37(1962); http://dx.doi.org/10.1063/1.1732978View Description Hide Description
A technique for measuring recombination rates in flames is described and some results showing the effect of temperature, pressure, and the presence of electronegative gases on recombination are presented. Experimental results are compared with predictions based on present‐day theories of recombination. Results are interpreted in terms of an ion—ion process with recombination occurring most probably between an OH— and an H3O+ ion. The importance of electron attachment in such a process is emphasized.
37(1962); http://dx.doi.org/10.1063/1.1732979View Description Hide Description
The effect of absorbed water upon the dielectric properties of polymethylmethacrylate, polyethylmethacrylate, and polyethylacrylate is experimentally investigated over a temperature range from 70°C to —195°C and at frequencies between 100 cps and 200 kc. It is found in each case that the absorbed water gives rise to a discernible loss index peak in the low‐temperature region (0° to —100°C). The 2.1% water absorbed in a specimen of polyethylacrylate acts as a plasticizer, apparently lowering the glass transition by 5C°. The facts that the apparent activation energy and the temperature location of the water induced peak changes with variations in the polymericstructure indicate that the induced loss peak is not to be identified with the loss peak found in ice, and furthermore suggests that the dielectric method can be employed to learn more about the water—polymer complex which is formed when water is absorbed into a polymer.
37(1962); http://dx.doi.org/10.1063/1.1732980View Description Hide Description
A theoretical treatment of nuclear‐magnetic double‐irradiation experiments is given which is applicable to two groups of nuclei of arbitrary spin, either of different nuclear species or in a situation where the chemical shift is large in comparison with the spin‐coupling constant. A convention is introduced whereby the group which experiences the ``strong'' rf field H 2 is given the symbol X, while the group to be investigated is represented by A. Particular attention is given to groups of spin ½ nuclei in A n X m type molecules where m, n≤3, and their spin‐decoupling behavior is presented in graphical form. Good correlations are observed with the experimental proton double‐resonance spectra of acetaldehyde, diethyl succinate, and 1,1,2 trichloroethane. When a single X transition is irradiated with a very weak H 2 a splitting of the A spin‐multiplet lines into submultiplets is observed; at the same time an Overhauser‐type redistribution of intensities may occur in certain molecules. Intermediate strengths of H 2 centered on the X multiplet coalesce the A spectrum to what is essentially a single line for AX m molecules, but for A n X m molecules where n>1 there is a ``residual splitting'' which, although it decreases as H 2 is made stronger, may never disappear completely. At high powers it is necessary to displace H 2 slightly off resonance for group X towards the A resonance in order to obtain optimum decoupling, a correction which can be important in the accurate measurement of protonchemical shifts by spin‐decoupling techniques.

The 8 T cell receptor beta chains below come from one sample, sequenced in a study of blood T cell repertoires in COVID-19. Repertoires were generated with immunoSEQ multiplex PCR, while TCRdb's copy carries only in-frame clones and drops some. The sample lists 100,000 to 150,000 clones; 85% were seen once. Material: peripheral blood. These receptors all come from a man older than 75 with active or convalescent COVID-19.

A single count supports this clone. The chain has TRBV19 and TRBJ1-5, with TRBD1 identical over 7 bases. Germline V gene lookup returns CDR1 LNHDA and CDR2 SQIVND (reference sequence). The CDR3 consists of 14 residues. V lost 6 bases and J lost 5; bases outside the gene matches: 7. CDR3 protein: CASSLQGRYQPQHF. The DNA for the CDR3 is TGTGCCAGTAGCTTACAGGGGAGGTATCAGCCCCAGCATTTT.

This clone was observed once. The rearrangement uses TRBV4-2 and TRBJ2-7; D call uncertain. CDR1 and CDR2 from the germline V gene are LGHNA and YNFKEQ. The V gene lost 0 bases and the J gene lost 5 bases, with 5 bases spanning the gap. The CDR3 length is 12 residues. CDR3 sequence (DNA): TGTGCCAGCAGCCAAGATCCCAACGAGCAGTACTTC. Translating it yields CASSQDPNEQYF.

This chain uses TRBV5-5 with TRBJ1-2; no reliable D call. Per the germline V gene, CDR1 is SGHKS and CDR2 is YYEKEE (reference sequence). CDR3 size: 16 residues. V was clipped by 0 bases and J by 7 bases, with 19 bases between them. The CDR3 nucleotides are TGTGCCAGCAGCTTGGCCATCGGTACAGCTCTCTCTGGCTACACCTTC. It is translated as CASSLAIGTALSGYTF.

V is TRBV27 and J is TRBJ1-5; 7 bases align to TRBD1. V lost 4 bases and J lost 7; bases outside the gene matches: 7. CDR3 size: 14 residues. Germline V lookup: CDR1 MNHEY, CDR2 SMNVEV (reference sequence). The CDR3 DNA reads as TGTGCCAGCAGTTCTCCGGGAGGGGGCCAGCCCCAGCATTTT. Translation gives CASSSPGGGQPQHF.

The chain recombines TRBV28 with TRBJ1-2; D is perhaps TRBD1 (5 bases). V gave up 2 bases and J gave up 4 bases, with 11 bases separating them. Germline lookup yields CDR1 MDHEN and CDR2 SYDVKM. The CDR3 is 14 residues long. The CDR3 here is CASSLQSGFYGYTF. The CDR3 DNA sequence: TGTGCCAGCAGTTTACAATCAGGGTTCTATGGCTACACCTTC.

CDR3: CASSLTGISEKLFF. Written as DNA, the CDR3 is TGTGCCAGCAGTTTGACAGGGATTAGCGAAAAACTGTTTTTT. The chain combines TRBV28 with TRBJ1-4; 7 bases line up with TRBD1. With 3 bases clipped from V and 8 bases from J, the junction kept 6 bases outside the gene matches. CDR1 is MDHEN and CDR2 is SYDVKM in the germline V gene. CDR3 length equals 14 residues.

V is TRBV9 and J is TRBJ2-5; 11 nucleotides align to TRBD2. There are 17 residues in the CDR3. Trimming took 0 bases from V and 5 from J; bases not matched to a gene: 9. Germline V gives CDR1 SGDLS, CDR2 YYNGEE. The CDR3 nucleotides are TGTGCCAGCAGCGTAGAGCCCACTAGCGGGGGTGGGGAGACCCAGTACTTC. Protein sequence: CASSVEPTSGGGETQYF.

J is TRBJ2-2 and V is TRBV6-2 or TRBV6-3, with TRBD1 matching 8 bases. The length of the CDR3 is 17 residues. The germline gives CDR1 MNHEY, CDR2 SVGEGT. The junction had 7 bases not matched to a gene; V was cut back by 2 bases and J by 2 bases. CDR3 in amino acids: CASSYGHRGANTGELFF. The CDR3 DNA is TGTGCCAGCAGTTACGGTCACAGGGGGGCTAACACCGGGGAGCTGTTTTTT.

37(1962); http://dx.doi.org/10.1063/1.1732928View Description Hide Description
The real and imaginary parts of the complex dielectric constant of the normal liquid phase of p‐azoxyanisole were measured at a temperature of 140°C for a frequency range from 900 Mc to 24 kMc. A plot of the complex dielectric constant in the complex plane satisfies the requirements for a Cole—Cole representation reasonably well. The temperature dependence of the dielectric loss at a frequency of 6 kMc shows an absorption maximum in the neighborhood of the clearing point (135°C) for both the anisotropic and normal liquid phases. Measurements of the dielectric loss at frequencies 500 and 900 Mc indicate an increase in the dielectric loss as the sample changes from the anisotropic to the normal liquid phase. This change could not be established for measurements at other frequencies reported in this paper.
37(1962); http://dx.doi.org/10.1063/1.1732929View Description Hide Description
The mean adsorption lifetime τ3 of Cs+ on tungsten has been measured in the 1000°—1200°K temperature range, using a pulsed beam technique. Under conditions of low surface coverage and with either Cs or CsI as beam materialswas obtained. The heat of desorption can be calculated as the energy required to remove an isolated Cs+ ion from the surface of an electrical conductor. The presence of an adsorbed contaminating layer, arising from residual vacuum gases, decreased the Cs+—W binding energy by 0.5 eV and increased the pre‐exponential factor by about two orders of magnitude. Anomalous results were obtained when CsCl was used for a beam material, suggesting a reaction between the surfacetungsten atoms and atomic chlorine.
37(1962); http://dx.doi.org/10.1063/1.1732930View Description Hide Description
The solubility of helium in liquid hydrogen has been measured as a function of temperature and pressure. It was found the solubility varied from 0.59 mole % for T=26.8°K and 1.98 atm partial pressure of helium to 11.1 mole % for T=19.8°K and 7.0 atm partial pressure of helium.
Relation between Ultrasonically Measured Properties and the Coefficients in the Solid Equation of State37(1962); http://dx.doi.org/10.1063/1.1732931View Description Hide Description
A relation is found by straight forward thermodynamic methods between the derivatives with respect to pressure of the isothermal and adiabatic bulk moduli which gives at zero pressure from the experimental plus temperature‐dependent‐only thermodynamic properties. Although BT<Bs is required by thermodynamics, we find for Cu, Ag, Au, Al, NaCl, and Na. The coefficients a 1 and a 2 in the equation of state are evaluated from ultrasonic experimental data and compared with those obtained by experiments in high pressure physics. Agreement between the a 1's is good but between the a 2's it is poor.